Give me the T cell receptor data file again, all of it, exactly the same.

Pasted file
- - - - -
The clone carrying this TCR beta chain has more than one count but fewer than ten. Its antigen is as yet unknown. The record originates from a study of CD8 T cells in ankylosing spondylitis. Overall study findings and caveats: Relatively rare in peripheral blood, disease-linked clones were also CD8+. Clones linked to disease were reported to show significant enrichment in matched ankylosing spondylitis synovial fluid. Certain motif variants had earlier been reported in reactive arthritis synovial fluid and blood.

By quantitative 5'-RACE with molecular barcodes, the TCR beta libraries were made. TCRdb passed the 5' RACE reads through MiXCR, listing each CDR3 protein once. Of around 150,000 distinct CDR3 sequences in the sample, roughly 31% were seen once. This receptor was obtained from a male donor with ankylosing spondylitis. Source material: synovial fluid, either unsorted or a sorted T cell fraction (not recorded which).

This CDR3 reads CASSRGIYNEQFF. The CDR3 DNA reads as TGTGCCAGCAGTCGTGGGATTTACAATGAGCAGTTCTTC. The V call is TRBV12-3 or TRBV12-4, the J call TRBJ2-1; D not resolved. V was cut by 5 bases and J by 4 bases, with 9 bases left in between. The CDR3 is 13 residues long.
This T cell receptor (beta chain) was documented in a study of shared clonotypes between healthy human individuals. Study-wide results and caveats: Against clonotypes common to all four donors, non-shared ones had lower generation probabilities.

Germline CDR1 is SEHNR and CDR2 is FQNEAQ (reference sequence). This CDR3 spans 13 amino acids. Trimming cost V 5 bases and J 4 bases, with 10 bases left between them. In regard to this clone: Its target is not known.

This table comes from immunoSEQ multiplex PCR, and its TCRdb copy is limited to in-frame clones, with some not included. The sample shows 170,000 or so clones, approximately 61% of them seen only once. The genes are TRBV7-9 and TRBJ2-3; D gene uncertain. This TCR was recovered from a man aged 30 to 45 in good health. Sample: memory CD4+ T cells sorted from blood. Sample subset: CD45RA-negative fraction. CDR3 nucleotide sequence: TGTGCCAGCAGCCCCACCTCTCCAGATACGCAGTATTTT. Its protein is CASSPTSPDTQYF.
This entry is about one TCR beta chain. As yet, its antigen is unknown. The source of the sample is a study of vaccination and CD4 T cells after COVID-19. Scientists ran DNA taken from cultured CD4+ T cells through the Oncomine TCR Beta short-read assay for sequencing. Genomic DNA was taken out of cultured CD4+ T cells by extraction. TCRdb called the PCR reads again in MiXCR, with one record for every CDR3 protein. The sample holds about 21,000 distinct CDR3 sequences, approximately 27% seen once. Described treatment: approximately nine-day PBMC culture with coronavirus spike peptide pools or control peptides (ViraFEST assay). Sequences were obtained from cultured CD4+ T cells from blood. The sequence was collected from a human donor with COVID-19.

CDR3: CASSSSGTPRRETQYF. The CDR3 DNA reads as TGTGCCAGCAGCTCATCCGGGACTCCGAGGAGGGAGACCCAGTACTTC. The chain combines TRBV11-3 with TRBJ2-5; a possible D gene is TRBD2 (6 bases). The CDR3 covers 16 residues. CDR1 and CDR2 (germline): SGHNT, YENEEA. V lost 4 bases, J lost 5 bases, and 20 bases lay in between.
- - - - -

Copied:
The clone carrying this TCR beta chain has more than one count but fewer than ten. Its antigen is as yet unknown. The record originates from a study of CD8 T cells in ankylosing spondylitis. Overall study findings and caveats: Relatively rare in peripheral blood, disease-linked clones were also CD8+. Clones linked to disease were reported to show significant enrichment in matched ankylosing spondylitis synovial fluid. Certain motif variants had earlier been reported in reactive arthritis synovial fluid and blood.

By quantitative 5'-RACE with molecular barcodes, the TCR beta libraries were made. TCRdb passed the 5' RACE reads through MiXCR, listing each CDR3 protein once. Of around 150,000 distinct CDR3 sequences in the sample, roughly 31% were seen once. This receptor was obtained from a male donor with ankylosing spondylitis. Source material: synovial fluid, either unsorted or a sorted T cell fraction (not recorded which).

This CDR3 reads CASSRGIYNEQFF. The CDR3 DNA reads as TGTGCCAGCAGTCGTGGGATTTACAATGAGCAGTTCTTC. The V call is TRBV12-3 or TRBV12-4, the J call TRBJ2-1; D not resolved. V was cut by 5 bases and J by 4 bases, with 9 bases left in between. The CDR3 is 13 residues long.
This T cell receptor (beta chain) was documented in a study of shared clonotypes between healthy human individuals. Study-wide results and caveats: Against clonotypes common to all four donors, non-shared ones had lower generation probabilities.

Germline CDR1 is SEHNR and CDR2 is FQNEAQ (reference sequence). This CDR3 spans 13 amino acids. Trimming cost V 5 bases and J 4 bases, with 10 bases left between them. In regard to this clone: Its target is not known.

This table comes from immunoSEQ multiplex PCR, and its TCRdb copy is limited to in-frame clones, with some not included. The sample shows 170,000 or so clones, approximately 61% of them seen only once. The genes are TRBV7-9 and TRBJ2-3; D gene uncertain. This TCR was recovered from a man aged 30 to 45 in good health. Sample: memory CD4+ T cells sorted from blood. Sample subset: CD45RA-negative fraction. CDR3 nucleotide sequence: TGTGCCAGCAGCCCCACCTCTCCAGATACGCAGTATTTT. Its protein is CASSPTSPDTQYF.
This entry is about one TCR beta chain. As yet, its antigen is unknown. The source of the sample is a study of vaccination and CD4 T cells after COVID-19. Scientists ran DNA taken from cultured CD4+ T cells through the Oncomine TCR Beta short-read assay for sequencing. Genomic DNA was taken out of cultured CD4+ T cells by extraction. TCRdb called the PCR reads again in MiXCR, with one record for every CDR3 protein. The sample holds about 21,000 distinct CDR3 sequences, approximately 27% seen once. Described treatment: approximately nine-day PBMC culture with coronavirus spike peptide pools or control peptides (ViraFEST assay). Sequences were obtained from cultured CD4+ T cells from blood. The sequence was collected from a human donor with COVID-19.

CDR3: CASSSSGTPRRETQYF. The CDR3 DNA reads as TGTGCCAGCAGCTCATCCGGGACTCCGAGGAGGGAGACCCAGTACTTC. The chain combines TRBV11-3 with TRBJ2-5; a possible D gene is TRBD2 (6 bases). The CDR3 covers 16 residues. CDR1 and CDR2 (germline): SGHNT, YENEEA. V lost 4 bases, J lost 5 bases, and 20 bases lay in between.